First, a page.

Spain and Italy are still struggling to avoid the collapse of their health systems, with Spain saying hospitals in at least half of its 17 regions are at or very near their ICU bed limits and more than 13,000 medical workers are among the country’s reported 94,417 infections.

Dozens of hotels across Spain have been converted into recovery rooms for patients in less-serious condition, and authorities are building makeshift field hospitals in sports centers, libraries and exhibition halls. So far they have added 23,000 beds.

Spain records over 800 deaths in 24 hours

In a span of 24 hours, Spain has recorded 849 coronavirus-linked deaths, taking the toll to 8,189, as per AFP. Over 9,222 people have tested positive for the virus over the past 24 hours, raising the total number of confirmed cases to 94,417.

The European country has banned funeral ceremonies, including vigils at home, and decreed that no more than three people could attend burials as the government struggles with thousands of fatalities. Spain has stopped all non-essential economic activity for two weeks.

Denmark considering gradual lift of restrictions

Danish Prime Minister Mette Frederiksen said Denmark could start lifting some restrictions next month if the coronavirus curve continues to flatten out, AP reported. Frederiksen said late Monday that if Danes continue to stand together at a distance the government will consider gradually opening up in two weeks’ time.

She underlined that the crisis was far from over but there was growing evidence that Denmark, which started a gradual lockdown on March 11, had succeeded in delaying the infection, adding it gave a rise to optimism.

Australia’s coronavirus infection rate showing signs of slowing down: Health minister

Australia’s health minister on Tuesday said the coronavirus growth rate has shown some signs of slowing down after the government enforced the enhanced social distancing norms in the country which has more than 4,450 confirmed cases and 19 deaths. Australia has introduced a host of stricter rules on social distancing, including on-spot fines for individuals and businesses and gathering restrictions to only two people outdoor or indoor, in a bid to flatten the curve of infection growth rate.

“This progress is early, it’s significant, but now, with these additional rules around gatherings and movement, we are going to take the next step to help reduce the level of infection, and to support our containment,” Health Minister Greg Hunt said on Tuesday.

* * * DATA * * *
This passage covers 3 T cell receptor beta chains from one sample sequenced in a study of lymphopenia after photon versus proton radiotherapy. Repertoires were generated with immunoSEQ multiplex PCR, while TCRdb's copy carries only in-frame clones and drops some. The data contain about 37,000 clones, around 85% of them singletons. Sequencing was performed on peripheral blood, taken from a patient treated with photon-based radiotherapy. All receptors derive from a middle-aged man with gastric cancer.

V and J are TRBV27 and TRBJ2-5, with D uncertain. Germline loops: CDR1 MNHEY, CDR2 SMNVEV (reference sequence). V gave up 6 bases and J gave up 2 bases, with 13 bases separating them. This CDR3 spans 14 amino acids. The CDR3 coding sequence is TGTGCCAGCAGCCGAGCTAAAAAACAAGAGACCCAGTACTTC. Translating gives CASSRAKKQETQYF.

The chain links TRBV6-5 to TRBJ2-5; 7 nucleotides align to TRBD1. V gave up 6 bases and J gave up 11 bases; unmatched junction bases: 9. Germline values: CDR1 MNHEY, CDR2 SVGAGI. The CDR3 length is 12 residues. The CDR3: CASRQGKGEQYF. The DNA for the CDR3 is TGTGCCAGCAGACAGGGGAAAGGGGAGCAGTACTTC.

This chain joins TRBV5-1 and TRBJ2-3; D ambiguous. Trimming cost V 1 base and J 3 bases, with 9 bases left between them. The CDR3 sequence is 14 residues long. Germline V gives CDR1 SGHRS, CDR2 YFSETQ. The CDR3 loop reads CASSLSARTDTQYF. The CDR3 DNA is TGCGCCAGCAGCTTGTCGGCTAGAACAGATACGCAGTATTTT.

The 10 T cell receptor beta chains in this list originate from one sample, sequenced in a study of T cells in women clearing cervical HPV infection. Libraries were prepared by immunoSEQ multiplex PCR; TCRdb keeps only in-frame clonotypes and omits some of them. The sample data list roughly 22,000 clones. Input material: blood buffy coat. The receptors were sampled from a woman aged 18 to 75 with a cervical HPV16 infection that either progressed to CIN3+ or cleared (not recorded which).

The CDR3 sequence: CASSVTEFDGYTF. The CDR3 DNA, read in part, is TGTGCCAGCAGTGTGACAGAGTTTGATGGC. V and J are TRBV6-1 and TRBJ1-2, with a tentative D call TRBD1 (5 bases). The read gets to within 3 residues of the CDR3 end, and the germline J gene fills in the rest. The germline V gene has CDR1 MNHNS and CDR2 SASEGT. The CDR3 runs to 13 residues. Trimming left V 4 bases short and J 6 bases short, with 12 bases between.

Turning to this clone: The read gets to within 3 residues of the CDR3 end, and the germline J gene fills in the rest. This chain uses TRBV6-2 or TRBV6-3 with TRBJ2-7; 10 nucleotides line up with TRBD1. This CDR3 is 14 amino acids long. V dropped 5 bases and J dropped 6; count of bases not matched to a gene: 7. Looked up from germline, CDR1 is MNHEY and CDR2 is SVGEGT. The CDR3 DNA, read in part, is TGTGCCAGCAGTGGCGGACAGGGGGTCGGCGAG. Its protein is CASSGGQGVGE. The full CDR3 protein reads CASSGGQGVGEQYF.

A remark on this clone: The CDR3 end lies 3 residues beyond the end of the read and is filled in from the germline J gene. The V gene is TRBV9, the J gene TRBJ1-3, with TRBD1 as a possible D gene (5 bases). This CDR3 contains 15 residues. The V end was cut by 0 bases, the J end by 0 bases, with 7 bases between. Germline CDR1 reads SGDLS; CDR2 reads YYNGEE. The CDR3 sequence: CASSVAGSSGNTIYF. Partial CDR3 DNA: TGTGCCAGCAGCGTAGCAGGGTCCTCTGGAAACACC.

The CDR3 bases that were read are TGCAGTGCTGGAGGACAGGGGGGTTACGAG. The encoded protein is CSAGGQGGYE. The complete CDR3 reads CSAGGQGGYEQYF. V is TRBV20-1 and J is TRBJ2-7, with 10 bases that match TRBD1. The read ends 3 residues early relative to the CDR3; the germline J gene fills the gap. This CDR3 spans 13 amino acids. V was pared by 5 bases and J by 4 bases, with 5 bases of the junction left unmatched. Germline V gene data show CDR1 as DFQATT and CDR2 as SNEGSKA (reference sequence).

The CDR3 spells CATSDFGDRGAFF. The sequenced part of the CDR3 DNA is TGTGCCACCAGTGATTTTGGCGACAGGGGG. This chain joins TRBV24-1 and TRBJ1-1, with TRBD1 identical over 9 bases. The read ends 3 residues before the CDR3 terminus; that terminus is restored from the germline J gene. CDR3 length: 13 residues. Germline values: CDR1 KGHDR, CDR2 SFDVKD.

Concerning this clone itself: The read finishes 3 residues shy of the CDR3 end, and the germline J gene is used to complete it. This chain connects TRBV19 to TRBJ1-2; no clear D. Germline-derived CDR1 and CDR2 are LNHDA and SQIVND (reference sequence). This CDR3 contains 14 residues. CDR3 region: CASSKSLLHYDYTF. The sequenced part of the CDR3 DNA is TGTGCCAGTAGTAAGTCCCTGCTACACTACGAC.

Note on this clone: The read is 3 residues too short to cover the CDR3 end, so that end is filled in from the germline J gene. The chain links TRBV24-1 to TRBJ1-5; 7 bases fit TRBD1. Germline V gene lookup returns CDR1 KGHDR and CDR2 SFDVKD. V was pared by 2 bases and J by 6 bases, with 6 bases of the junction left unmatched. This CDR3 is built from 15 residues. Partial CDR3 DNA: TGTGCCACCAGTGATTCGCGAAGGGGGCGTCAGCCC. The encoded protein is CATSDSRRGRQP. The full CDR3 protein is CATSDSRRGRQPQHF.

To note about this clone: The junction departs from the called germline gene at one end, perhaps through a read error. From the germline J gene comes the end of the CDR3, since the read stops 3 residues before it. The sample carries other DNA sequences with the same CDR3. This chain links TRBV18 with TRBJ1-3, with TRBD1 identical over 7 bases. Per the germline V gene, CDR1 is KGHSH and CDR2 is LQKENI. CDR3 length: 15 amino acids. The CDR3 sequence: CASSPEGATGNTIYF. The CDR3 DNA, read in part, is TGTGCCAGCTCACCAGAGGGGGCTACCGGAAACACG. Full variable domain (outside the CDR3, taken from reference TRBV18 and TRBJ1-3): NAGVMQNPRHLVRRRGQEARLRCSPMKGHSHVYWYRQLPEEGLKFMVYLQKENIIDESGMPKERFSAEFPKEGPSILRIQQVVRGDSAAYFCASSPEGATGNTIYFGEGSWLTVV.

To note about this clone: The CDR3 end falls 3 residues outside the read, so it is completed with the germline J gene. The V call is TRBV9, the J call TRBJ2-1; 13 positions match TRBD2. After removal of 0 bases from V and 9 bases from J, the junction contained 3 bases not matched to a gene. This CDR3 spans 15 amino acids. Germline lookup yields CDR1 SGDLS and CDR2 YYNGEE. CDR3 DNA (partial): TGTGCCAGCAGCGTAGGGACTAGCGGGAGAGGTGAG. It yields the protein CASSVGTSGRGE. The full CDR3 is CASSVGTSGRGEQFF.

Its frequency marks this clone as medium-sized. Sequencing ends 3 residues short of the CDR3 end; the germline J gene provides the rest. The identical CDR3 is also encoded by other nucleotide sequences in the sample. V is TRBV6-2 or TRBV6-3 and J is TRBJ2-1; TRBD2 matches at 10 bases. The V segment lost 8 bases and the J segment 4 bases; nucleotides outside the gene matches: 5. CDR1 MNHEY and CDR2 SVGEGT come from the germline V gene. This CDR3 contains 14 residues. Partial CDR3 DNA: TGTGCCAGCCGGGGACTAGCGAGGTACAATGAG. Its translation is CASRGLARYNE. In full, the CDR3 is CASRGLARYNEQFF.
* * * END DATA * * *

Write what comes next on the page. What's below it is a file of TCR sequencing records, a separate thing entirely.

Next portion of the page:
Indian-American Congressional candidate tests positive for coronavirus

An Indian-American former Barack Obama campaign staffer, who running in the Democratic primary for a Congressional seat in New York’s 12th District, has been tested positive for coronavirus, PTI reported. Suraj Patel disclosed his positive test in a statement posted on social media and on the blogging platform Medium on Monday.

Patel is running in the Democratic primary to replace incumbent Carolyn Maloney for the Congressional seat in New York’s 12th District. Patel said in his statement that about 10 days ago, he began experiencing a tightness in his chest and difficulty breathing followed by a regular fever of 102 degrees.

Hundreds of stranded Americans leave Nepal amid lockdown

Hundreds of stranded Americans left Nepal on a repatriation flight Tuesday, days after a complete lockdown was imposed in the Himalayan nation to help fight the coronavirus, AP reported. A Qatar Airways flight arranged by the US government flew out 302 Americans from Kathmandu’s Tribhuvan International Airport to Washington, D.C. The elderly, families with children and people with a medical condition were given priority on the flight.

The US Embassy in Nepal estimates that 3,000 to 4,000 Americans are still in the country, but says that not all of them are seeking to leave. Plans for future flights to evacuate more of the Americans were unclear.

China hopes to re-open other provinces

China on Tuesday reported just one new death from the coronavirus and 48 new cases, all of them were imported. In Wuhan, no new domestic cases were reported, bringing the city closer to being re-opened to the rest of Hubei province and, eventually, the country. China has recorded 81,518 cases since the virus was first detected in Wuhan in December, and 3,305 deaths. A total of 76,052 virus patients have been released, and 2,161 remain in care.

Italy to extend lockdown

Italian Health Minister Roberto Speranza said Italy will follow the recommendation of scientists and extend a nationwide lockdown at least until April 12. The lockdown decree currently runs until April 3.  Speranza says the national scientific technical committee recommended “extending the containment measures at least until Easter,” April 12. Italy has more than 100,000 confirmed cases of coronavirus infections and nearly 11,600 deaths of infected persons. The country has been under lockdown for three weeks now.